North Dakota’s Lake Audubon Oughta Produce Big, Say Teams Entered For Sunday’s Second Duel of 2021

Presented by Yamaha Motor Corp USA and Warrior Boats Inc.


Contact: Denny Fox, 920-505-0122

Anglers Insight Marketing LLC (AIM™)


North Dakota’s Lake Audubon Oughta Produce Big,

Say Teams Entered For Sunday’s Second Duel of 2021


North Dakota’s Lake Audubon is the little brother of Lake Sakakawea, just a hop and a jump over the U.S. 83 embankment, and it’s no slouch when big fish are the target, as teams from across ND are about to find out when the AIM Weekend Walleye Series/Mild2Wild Motorsports Open throws out its anchor here Sunday (May 23) in this season’s second state qualifier.

 “We were here last in 2019, gave away a pile of cash to some great state anglers, and thought it was time to return and see how the walleye our teams shook hands with and released two years ago are faring,” said Denny Fox, AIM national tournament director.  

Among the teams that will be probing the 23-square-mile lake is Cody Cerkoney of Belfield, who will be making the northeast drive to the lake on Friday with his 300-Yamaha-powered boat in tow. It’ll be interesting, because he’s never been there, he said.

“I’ll be working until Thursday and me and my partner Jay Northrop (a South Heart resident), will hit the water Friday and Saturday and swing for the fence. I plan on bringing everything to throw at’em and using my electronics, drive, drive, drive until I find spots that hold fish and go from there,” Cerkoney said.

That’s actually one of the things he loves about AIM and its Catch-Record-Release format. He said he’s a long-time Lake Sakakwea angler and fishing AIM broadens his horizons to both techniques and new water. Fishing AIM events last season allowed him to see different parts of Lake Sak for the first time.

“I’ve scouted the lake on my Navionics and we’re supposed to have a consistent north wind, not heavy but just enough to maybe push fish to the south side around the weed lines and sunken islands. I’ve been told to find the weed lines and if you’re catching bass and muskie, just keep fishing because the walleyes will be there. A guy has to trust his electronics,” Cerkoney said. Rain, he added, also is in the current forecast, and he said he doesn’t care if his boat has two inches of water in it, the state needs it.

“I’ve also been talking with a few friends and I’m thinking just from previous tournaments and the fish I’ve been seeing, I’m thinking if a guy’s got in the mid-20 pound range he’s going to do quite well. I’d be plumb tickled with that. That’s what I like about AIM. It forces me to fish areas I don’t have much experience in. I’m trying to advocate for AIM as much as I can here in North Dakota. We like doing it because we love the format of releasing the fish. That and the other reason we got in was to compete against the best. It’s the comradery and being able to stack ourselves against others.”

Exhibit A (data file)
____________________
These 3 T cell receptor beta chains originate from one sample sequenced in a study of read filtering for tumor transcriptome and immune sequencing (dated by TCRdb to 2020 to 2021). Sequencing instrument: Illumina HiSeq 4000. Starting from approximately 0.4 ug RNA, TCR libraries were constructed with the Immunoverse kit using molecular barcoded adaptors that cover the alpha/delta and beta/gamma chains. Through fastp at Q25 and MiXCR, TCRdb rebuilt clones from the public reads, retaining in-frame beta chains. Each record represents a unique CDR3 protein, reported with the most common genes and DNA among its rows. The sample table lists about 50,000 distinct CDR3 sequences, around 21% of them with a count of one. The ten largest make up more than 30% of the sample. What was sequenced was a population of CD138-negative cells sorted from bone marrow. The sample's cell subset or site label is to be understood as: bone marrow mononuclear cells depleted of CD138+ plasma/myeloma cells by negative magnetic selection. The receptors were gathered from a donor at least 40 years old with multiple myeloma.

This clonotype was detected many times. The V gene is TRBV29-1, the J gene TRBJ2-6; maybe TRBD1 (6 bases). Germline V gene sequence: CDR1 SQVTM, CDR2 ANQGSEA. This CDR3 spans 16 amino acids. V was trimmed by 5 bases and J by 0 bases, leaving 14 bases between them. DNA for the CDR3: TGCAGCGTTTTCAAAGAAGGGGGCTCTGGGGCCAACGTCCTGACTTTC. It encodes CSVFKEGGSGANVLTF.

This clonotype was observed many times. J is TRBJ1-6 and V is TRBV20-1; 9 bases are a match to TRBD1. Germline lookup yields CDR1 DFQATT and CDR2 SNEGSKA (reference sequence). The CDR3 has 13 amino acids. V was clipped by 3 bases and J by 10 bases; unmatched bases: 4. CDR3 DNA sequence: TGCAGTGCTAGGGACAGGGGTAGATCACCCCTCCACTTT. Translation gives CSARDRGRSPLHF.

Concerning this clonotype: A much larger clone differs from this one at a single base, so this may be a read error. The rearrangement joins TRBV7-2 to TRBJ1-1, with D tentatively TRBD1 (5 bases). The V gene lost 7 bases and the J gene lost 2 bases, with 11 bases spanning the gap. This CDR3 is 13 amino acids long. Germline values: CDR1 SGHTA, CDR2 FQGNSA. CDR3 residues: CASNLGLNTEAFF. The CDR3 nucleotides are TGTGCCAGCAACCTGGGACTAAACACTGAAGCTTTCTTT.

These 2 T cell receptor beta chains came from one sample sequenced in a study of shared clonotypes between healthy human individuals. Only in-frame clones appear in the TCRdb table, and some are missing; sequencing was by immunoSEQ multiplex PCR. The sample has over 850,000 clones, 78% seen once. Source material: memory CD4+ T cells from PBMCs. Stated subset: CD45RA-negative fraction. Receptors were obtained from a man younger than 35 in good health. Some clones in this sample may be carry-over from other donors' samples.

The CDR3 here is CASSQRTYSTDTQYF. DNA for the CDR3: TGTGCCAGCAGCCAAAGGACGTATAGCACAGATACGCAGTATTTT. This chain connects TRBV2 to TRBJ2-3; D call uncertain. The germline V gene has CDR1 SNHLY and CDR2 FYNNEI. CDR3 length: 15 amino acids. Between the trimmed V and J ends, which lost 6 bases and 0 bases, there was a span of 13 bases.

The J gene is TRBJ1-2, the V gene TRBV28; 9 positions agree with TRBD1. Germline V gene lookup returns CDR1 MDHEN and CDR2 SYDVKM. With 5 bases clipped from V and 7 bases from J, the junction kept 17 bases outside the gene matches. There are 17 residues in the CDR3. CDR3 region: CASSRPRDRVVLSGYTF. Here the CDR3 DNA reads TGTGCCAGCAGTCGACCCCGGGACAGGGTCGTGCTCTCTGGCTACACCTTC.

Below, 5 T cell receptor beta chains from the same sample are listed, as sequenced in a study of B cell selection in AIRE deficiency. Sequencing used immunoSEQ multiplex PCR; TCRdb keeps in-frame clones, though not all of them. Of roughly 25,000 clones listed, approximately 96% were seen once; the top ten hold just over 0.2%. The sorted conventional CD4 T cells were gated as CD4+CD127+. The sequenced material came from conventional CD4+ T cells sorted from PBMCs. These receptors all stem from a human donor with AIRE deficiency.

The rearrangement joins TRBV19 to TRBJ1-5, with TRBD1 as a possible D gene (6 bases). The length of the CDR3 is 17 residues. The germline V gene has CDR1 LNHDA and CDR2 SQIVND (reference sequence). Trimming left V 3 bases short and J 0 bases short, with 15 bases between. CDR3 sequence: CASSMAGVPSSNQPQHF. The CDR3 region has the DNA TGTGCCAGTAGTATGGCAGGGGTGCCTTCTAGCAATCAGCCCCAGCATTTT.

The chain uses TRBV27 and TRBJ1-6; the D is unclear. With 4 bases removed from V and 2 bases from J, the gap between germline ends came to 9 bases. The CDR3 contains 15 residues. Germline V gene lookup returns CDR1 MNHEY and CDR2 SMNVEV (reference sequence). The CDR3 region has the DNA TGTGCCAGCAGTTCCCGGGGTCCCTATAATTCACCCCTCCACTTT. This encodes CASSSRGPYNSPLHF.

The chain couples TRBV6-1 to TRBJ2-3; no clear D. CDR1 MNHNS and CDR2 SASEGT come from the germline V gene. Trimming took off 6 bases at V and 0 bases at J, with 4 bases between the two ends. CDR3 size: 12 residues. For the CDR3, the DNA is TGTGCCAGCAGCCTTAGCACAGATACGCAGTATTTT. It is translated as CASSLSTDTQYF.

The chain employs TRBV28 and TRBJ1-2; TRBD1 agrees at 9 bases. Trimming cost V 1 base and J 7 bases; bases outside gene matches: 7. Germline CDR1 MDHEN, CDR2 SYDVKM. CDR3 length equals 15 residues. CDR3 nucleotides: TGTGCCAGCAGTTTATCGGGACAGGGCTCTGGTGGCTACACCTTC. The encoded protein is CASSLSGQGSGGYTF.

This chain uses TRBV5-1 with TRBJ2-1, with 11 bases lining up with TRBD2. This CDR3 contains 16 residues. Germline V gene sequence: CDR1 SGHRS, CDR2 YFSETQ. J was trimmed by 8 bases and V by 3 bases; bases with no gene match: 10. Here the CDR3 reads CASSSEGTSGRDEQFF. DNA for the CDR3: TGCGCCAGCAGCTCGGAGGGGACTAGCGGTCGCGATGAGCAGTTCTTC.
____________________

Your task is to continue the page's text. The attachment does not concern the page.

At age 28, Craig Kolden of Garrison could be considered part of the vanguard of the new guard of AIM tournament anglers. He and Shaeli Ekstein of Linton will be on the water in Kolden’s Mercury 225 Optimax-run rig, and he says it’s going to be an interesting tournament with rain and that cold front moving in.

“Audubon is a different lake, not the same as Sakakawea. The fish are not going to be piled up. They’re scattered. There isn’t one place where someone knows that will win it, and that buoy line dictates what we can fish. You can’t go past the buoys,” Kolden said.

Wait, what? Buoys? That’s right. A buoy line setting the boundary for the national wildlife refuge there denotes where you can, and can’t, wander. It cuts out a considerable amount of water. But, flip the lens. It means less water to eliminate.

“I’m more of a jig fisherman,” Kolden said. “That’s what I’d use out there but even spinners work, anything that flashes, even an underspin jig. Audubon likes that. But we’ll have to slow down with that cold front. I’m going in ready for a tough bite, so I have to slow down, and my electronics will tell me where the weeds are and the bait fish and the fish. But people will have to slow down.”

Slow down, or drive, drive, drive? Which will be the deciding factor in who wins at Audubon will come to the fore Sunday afternoon at the East Totten Trail ramp in Coleharbor, ND starting at 5 p.m. The team registration and rules meeting, including rules about that buoy line, takes place online at 8 p.m. Saturday. Boat inspections for all teams start at 5:30 a.m. Sunday at the ramp, and the first wave of boats clear the ramp starting at 7 a.m., returning starting at 3 p.m. Good luck, all teams.

Anglers Insight Marketing LLC (AIM™) is a unique tournament organization created and owned by many of the most accomplished and recognizable professional walleye anglers, along with others who share the mission of advancing competitive walleye fishing and making it sustainable into the future.

AIM is committed to marketing excellence on behalf of its tournament competitors, the tournament host communities, and the brands that partner with it. AIM is also committed to maintaining healthy fisheries across the nation by the development of the exclusive AIM Catch-Record-Release™ format which is integral to its dynamic events and unparalleled consumer engagement. For more information about AIM™, AIM Pro Walleye Series™, AIM Weekend Walleye Series, AIM sponsors and AIM anglers, visit 


AIM Presenting Sponsors: Yamaha Motor Corporation U.S.A. and Warrior Boats inc.   


AIM Supporting Sponsors: Mercury Marine, Garmin, Berkley, X2Power by Batteries Plus, Abu-Garcia, Fenwick, Navionics, Power Pole, Worldwide Marine Insurance, AirWave Pedestals, Off Shore Tackle, Quality Flow Systems, Gemini Sport Marketing, Moonshine Lures Shiver Minnow, JT Outdoors Products, McQuoids Inn, Marinette, WI